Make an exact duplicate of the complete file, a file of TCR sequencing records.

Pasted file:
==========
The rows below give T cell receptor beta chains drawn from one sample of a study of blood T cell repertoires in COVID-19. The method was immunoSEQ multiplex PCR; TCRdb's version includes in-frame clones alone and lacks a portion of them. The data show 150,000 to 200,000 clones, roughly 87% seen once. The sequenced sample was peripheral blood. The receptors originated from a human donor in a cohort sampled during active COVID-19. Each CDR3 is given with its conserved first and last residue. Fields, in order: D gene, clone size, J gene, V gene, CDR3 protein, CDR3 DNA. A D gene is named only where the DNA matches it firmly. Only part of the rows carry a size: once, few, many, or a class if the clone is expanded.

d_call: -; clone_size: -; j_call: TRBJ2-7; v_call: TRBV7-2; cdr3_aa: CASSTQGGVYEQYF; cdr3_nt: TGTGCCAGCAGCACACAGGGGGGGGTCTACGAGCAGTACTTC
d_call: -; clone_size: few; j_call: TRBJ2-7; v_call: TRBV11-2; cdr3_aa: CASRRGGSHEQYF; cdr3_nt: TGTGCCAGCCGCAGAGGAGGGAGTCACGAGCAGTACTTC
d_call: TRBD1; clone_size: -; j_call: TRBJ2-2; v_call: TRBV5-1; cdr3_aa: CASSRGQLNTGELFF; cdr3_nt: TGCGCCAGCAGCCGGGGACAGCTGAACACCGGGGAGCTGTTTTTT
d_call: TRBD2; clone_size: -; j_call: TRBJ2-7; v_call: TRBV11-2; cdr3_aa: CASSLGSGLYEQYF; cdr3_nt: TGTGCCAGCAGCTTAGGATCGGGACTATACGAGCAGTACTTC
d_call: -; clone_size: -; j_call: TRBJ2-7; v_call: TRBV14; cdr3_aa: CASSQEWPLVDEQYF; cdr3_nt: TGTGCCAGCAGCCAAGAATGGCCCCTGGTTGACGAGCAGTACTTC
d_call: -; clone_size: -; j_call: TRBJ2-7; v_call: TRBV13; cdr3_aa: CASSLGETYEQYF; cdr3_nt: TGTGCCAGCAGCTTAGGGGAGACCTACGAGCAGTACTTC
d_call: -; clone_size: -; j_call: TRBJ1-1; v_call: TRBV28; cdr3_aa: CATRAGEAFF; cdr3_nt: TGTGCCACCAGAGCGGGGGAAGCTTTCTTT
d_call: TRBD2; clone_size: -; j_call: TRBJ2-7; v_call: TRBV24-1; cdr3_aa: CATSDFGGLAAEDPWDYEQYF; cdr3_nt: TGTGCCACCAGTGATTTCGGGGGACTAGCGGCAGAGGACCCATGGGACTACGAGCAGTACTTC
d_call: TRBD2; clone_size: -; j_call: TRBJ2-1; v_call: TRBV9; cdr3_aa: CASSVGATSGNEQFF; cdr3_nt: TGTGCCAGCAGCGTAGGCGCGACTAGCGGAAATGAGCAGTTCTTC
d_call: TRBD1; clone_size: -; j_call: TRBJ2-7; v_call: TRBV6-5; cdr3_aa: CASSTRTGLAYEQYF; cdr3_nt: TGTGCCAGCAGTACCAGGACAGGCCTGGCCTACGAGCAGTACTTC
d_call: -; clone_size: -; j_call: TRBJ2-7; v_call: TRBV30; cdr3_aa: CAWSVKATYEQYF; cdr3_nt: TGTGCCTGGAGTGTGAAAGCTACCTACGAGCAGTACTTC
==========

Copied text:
The rows below give T cell receptor beta chains drawn from one sample of a study of blood T cell repertoires in COVID-19. The method was immunoSEQ multiplex PCR; TCRdb's version includes in-frame clones alone and lacks a portion of them. The data show 150,000 to 200,000 clones, roughly 87% seen once. The sequenced sample was peripheral blood. The receptors originated from a human donor in a cohort sampled during active COVID-19. Each CDR3 is given with its conserved first and last residue. Fields, in order: D gene, clone size, J gene, V gene, CDR3 protein, CDR3 DNA. A D gene is named only where the DNA matches it firmly. Only part of the rows carry a size: once, few, many, or a class if the clone is expanded.

d_call: -; clone_size: -; j_call: TRBJ2-7; v_call: TRBV7-2; cdr3_aa: CASSTQGGVYEQYF; cdr3_nt: TGTGCCAGCAGCACACAGGGGGGGGTCTACGAGCAGTACTTC
d_call: -; clone_size: few; j_call: TRBJ2-7; v_call: TRBV11-2; cdr3_aa: CASRRGGSHEQYF; cdr3_nt: TGTGCCAGCCGCAGAGGAGGGAGTCACGAGCAGTACTTC
d_call: TRBD1; clone_size: -; j_call: TRBJ2-2; v_call: TRBV5-1; cdr3_aa: CASSRGQLNTGELFF; cdr3_nt: TGCGCCAGCAGCCGGGGACAGCTGAACACCGGGGAGCTGTTTTTT
d_call: TRBD2; clone_size: -; j_call: TRBJ2-7; v_call: TRBV11-2; cdr3_aa: CASSLGSGLYEQYF; cdr3_nt: TGTGCCAGCAGCTTAGGATCGGGACTATACGAGCAGTACTTC
d_call: -; clone_size: -; j_call: TRBJ2-7; v_call: TRBV14; cdr3_aa: CASSQEWPLVDEQYF; cdr3_nt: TGTGCCAGCAGCCAAGAATGGCCCCTGGTTGACGAGCAGTACTTC
d_call: -; clone_size: -; j_call: TRBJ2-7; v_call: TRBV13; cdr3_aa: CASSLGETYEQYF; cdr3_nt: TGTGCCAGCAGCTTAGGGGAGACCTACGAGCAGTACTTC
d_call: -; clone_size: -; j_call: TRBJ1-1; v_call: TRBV28; cdr3_aa: CATRAGEAFF; cdr3_nt: TGTGCCACCAGAGCGGGGGAAGCTTTCTTT
d_call: TRBD2; clone_size: -; j_call: TRBJ2-7; v_call: TRBV24-1; cdr3_aa: CATSDFGGLAAEDPWDYEQYF; cdr3_nt: TGTGCCACCAGTGATTTCGGGGGACTAGCGGCAGAGGACCCATGGGACTACGAGCAGTACTTC
d_call: TRBD2; clone_size: -; j_call: TRBJ2-1; v_call: TRBV9; cdr3_aa: CASSVGATSGNEQFF; cdr3_nt: TGTGCCAGCAGCGTAGGCGCGACTAGCGGAAATGAGCAGTTCTTC
d_call: TRBD1; clone_size: -; j_call: TRBJ2-7; v_call: TRBV6-5; cdr3_aa: CASSTRTGLAYEQYF; cdr3_nt: TGTGCCAGCAGTACCAGGACAGGCCTGGCCTACGAGCAGTACTTC
d_call: -; clone_size: -; j_call: TRBJ2-7; v_call: TRBV30; cdr3_aa: CAWSVKATYEQYF; cdr3_nt: TGTGCCTGGAGTGTGAAAGCTACCTACGAGCAGTACTTC